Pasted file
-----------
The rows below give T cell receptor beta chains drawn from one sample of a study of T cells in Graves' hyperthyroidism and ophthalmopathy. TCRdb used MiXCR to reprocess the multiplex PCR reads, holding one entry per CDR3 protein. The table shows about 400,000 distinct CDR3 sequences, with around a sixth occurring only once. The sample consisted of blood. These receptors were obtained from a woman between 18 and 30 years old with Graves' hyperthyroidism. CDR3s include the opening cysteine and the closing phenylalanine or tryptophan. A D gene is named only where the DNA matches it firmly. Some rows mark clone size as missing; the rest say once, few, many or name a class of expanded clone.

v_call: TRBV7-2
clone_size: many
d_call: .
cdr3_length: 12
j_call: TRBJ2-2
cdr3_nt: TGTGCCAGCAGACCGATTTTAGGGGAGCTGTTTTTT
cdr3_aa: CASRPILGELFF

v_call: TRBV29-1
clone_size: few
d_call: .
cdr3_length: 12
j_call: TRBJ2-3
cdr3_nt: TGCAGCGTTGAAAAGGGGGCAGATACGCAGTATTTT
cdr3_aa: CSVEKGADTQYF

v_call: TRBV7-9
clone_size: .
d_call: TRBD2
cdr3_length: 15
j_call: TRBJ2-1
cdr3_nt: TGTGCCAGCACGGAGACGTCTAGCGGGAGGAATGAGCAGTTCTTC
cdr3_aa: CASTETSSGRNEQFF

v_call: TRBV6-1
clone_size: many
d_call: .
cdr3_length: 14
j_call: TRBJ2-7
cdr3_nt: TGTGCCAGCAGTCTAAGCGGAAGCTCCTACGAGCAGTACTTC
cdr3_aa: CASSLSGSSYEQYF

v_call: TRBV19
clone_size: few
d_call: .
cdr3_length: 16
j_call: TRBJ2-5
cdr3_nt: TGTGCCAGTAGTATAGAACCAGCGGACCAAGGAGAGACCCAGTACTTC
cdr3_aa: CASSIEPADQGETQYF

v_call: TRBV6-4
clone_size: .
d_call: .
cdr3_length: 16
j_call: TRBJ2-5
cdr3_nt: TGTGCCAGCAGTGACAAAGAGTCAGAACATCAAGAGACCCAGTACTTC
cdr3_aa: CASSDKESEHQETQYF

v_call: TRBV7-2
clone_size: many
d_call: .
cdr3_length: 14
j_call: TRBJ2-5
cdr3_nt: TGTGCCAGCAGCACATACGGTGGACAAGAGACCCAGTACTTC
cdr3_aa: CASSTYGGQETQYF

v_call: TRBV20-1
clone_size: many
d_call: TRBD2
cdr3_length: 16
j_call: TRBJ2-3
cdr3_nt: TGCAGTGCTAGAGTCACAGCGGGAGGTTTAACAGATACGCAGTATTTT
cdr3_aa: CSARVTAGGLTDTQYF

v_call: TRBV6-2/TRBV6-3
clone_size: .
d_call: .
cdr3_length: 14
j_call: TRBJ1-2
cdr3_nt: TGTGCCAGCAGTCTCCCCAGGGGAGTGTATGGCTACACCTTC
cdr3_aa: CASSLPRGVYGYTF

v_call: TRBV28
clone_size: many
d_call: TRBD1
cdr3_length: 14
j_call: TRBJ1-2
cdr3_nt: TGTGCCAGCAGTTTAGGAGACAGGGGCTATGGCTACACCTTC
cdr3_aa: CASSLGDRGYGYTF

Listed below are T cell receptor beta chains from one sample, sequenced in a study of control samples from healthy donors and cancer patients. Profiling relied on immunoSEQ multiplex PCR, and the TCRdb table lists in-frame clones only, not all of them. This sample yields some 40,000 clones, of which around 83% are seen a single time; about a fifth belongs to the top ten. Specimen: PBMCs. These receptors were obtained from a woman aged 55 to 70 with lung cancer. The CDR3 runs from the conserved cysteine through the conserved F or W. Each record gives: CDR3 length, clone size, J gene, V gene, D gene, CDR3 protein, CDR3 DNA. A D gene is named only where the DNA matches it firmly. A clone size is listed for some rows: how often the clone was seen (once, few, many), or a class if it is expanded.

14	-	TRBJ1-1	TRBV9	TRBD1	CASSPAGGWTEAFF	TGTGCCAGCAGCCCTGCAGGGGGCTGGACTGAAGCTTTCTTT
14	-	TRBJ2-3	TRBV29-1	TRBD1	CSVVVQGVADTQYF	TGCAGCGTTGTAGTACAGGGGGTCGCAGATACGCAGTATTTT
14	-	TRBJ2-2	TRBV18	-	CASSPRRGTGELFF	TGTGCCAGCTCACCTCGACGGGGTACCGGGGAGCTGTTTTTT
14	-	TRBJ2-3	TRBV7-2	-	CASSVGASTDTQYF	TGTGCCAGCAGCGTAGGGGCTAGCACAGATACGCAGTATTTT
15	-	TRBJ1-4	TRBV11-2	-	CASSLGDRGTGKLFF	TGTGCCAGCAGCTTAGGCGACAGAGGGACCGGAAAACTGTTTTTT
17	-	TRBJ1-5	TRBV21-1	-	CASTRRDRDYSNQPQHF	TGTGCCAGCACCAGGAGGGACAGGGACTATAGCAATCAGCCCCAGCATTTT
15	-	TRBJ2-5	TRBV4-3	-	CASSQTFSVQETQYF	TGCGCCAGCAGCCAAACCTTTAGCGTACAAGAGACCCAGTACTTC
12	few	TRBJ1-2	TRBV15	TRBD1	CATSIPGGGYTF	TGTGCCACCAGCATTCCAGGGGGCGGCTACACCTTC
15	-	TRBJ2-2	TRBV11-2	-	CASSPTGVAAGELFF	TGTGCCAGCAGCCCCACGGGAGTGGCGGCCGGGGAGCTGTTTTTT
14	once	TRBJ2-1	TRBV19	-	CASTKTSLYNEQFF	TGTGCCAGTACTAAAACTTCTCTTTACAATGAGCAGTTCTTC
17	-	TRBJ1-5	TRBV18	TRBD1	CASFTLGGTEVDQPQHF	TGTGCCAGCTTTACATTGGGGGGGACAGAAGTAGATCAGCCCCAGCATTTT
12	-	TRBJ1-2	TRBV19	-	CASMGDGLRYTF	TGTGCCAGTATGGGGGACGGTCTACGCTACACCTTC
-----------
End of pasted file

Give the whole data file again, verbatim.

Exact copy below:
The rows below give T cell receptor beta chains drawn from one sample of a study of T cells in Graves' hyperthyroidism and ophthalmopathy. TCRdb used MiXCR to reprocess the multiplex PCR reads, holding one entry per CDR3 protein. The table shows about 400,000 distinct CDR3 sequences, with around a sixth occurring only once. The sample consisted of blood. These receptors were obtained from a woman between 18 and 30 years old with Graves' hyperthyroidism. CDR3s include the opening cysteine and the closing phenylalanine or tryptophan. A D gene is named only where the DNA matches it firmly. Some rows mark clone size as missing; the rest say once, few, many or name a class of expanded clone.

v_call: TRBV7-2
clone_size: many
d_call: .
cdr3_length: 12
j_call: TRBJ2-2
cdr3_nt: TGTGCCAGCAGACCGATTTTAGGGGAGCTGTTTTTT
cdr3_aa: CASRPILGELFF

v_call: TRBV29-1
clone_size: few
d_call: .
cdr3_length: 12
j_call: TRBJ2-3
cdr3_nt: TGCAGCGTTGAAAAGGGGGCAGATACGCAGTATTTT
cdr3_aa: CSVEKGADTQYF

v_call: TRBV7-9
clone_size: .
d_call: TRBD2
cdr3_length: 15
j_call: TRBJ2-1
cdr3_nt: TGTGCCAGCACGGAGACGTCTAGCGGGAGGAATGAGCAGTTCTTC
cdr3_aa: CASTETSSGRNEQFF

v_call: TRBV6-1
clone_size: many
d_call: .
cdr3_length: 14
j_call: TRBJ2-7
cdr3_nt: TGTGCCAGCAGTCTAAGCGGAAGCTCCTACGAGCAGTACTTC
cdr3_aa: CASSLSGSSYEQYF

v_call: TRBV19
clone_size: few
d_call: .
cdr3_length: 16
j_call: TRBJ2-5
cdr3_nt: TGTGCCAGTAGTATAGAACCAGCGGACCAAGGAGAGACCCAGTACTTC
cdr3_aa: CASSIEPADQGETQYF

v_call: TRBV6-4
clone_size: .
d_call: .
cdr3_length: 16
j_call: TRBJ2-5
cdr3_nt: TGTGCCAGCAGTGACAAAGAGTCAGAACATCAAGAGACCCAGTACTTC
cdr3_aa: CASSDKESEHQETQYF

v_call: TRBV7-2
clone_size: many
d_call: .
cdr3_length: 14
j_call: TRBJ2-5
cdr3_nt: TGTGCCAGCAGCACATACGGTGGACAAGAGACCCAGTACTTC
cdr3_aa: CASSTYGGQETQYF

v_call: TRBV20-1
clone_size: many
d_call: TRBD2
cdr3_length: 16
j_call: TRBJ2-3
cdr3_nt: TGCAGTGCTAGAGTCACAGCGGGAGGTTTAACAGATACGCAGTATTTT
cdr3_aa: CSARVTAGGLTDTQYF

v_call: TRBV6-2/TRBV6-3
clone_size: .
d_call: .
cdr3_length: 14
j_call: TRBJ1-2
cdr3_nt: TGTGCCAGCAGTCTCCCCAGGGGAGTGTATGGCTACACCTTC
cdr3_aa: CASSLPRGVYGYTF

v_call: TRBV28
clone_size: many
d_call: TRBD1
cdr3_length: 14
j_call: TRBJ1-2
cdr3_nt: TGTGCCAGCAGTTTAGGAGACAGGGGCTATGGCTACACCTTC
cdr3_aa: CASSLGDRGYGYTF

Listed below are T cell receptor beta chains from one sample, sequenced in a study of control samples from healthy donors and cancer patients. Profiling relied on immunoSEQ multiplex PCR, and the TCRdb table lists in-frame clones only, not all of them. This sample yields some 40,000 clones, of which around 83% are seen a single time; about a fifth belongs to the top ten. Specimen: PBMCs. These receptors were obtained from a woman aged 55 to 70 with lung cancer. The CDR3 runs from the conserved cysteine through the conserved F or W. Each record gives: CDR3 length, clone size, J gene, V gene, D gene, CDR3 protein, CDR3 DNA. A D gene is named only where the DNA matches it firmly. A clone size is listed for some rows: how often the clone was seen (once, few, many), or a class if it is expanded.

14	-	TRBJ1-1	TRBV9	TRBD1	CASSPAGGWTEAFF	TGTGCCAGCAGCCCTGCAGGGGGCTGGACTGAAGCTTTCTTT
14	-	TRBJ2-3	TRBV29-1	TRBD1	CSVVVQGVADTQYF	TGCAGCGTTGTAGTACAGGGGGTCGCAGATACGCAGTATTTT
14	-	TRBJ2-2	TRBV18	-	CASSPRRGTGELFF	TGTGCCAGCTCACCTCGACGGGGTACCGGGGAGCTGTTTTTT
14	-	TRBJ2-3	TRBV7-2	-	CASSVGASTDTQYF	TGTGCCAGCAGCGTAGGGGCTAGCACAGATACGCAGTATTTT
15	-	TRBJ1-4	TRBV11-2	-	CASSLGDRGTGKLFF	TGTGCCAGCAGCTTAGGCGACAGAGGGACCGGAAAACTGTTTTTT
17	-	TRBJ1-5	TRBV21-1	-	CASTRRDRDYSNQPQHF	TGTGCCAGCACCAGGAGGGACAGGGACTATAGCAATCAGCCCCAGCATTTT
15	-	TRBJ2-5	TRBV4-3	-	CASSQTFSVQETQYF	TGCGCCAGCAGCCAAACCTTTAGCGTACAAGAGACCCAGTACTTC
12	few	TRBJ1-2	TRBV15	TRBD1	CATSIPGGGYTF	TGTGCCACCAGCATTCCAGGGGGCGGCTACACCTTC
15	-	TRBJ2-2	TRBV11-2	-	CASSPTGVAAGELFF	TGTGCCAGCAGCCCCACGGGAGTGGCGGCCGGGGAGCTGTTTTTT
14	once	TRBJ2-1	TRBV19	-	CASTKTSLYNEQFF	TGTGCCAGTACTAAAACTTCTCTTTACAATGAGCAGTTCTTC
17	-	TRBJ1-5	TRBV18	TRBD1	CASFTLGGTEVDQPQHF	TGTGCCAGCTTTACATTGGGGGGGACAGAAGTAGATCAGCCCCAGCATTTT
12	-	TRBJ1-2	TRBV19	-	CASMGDGLRYTF	TGTGCCAGTATGGGGGACGGTCTACGCTACACCTTC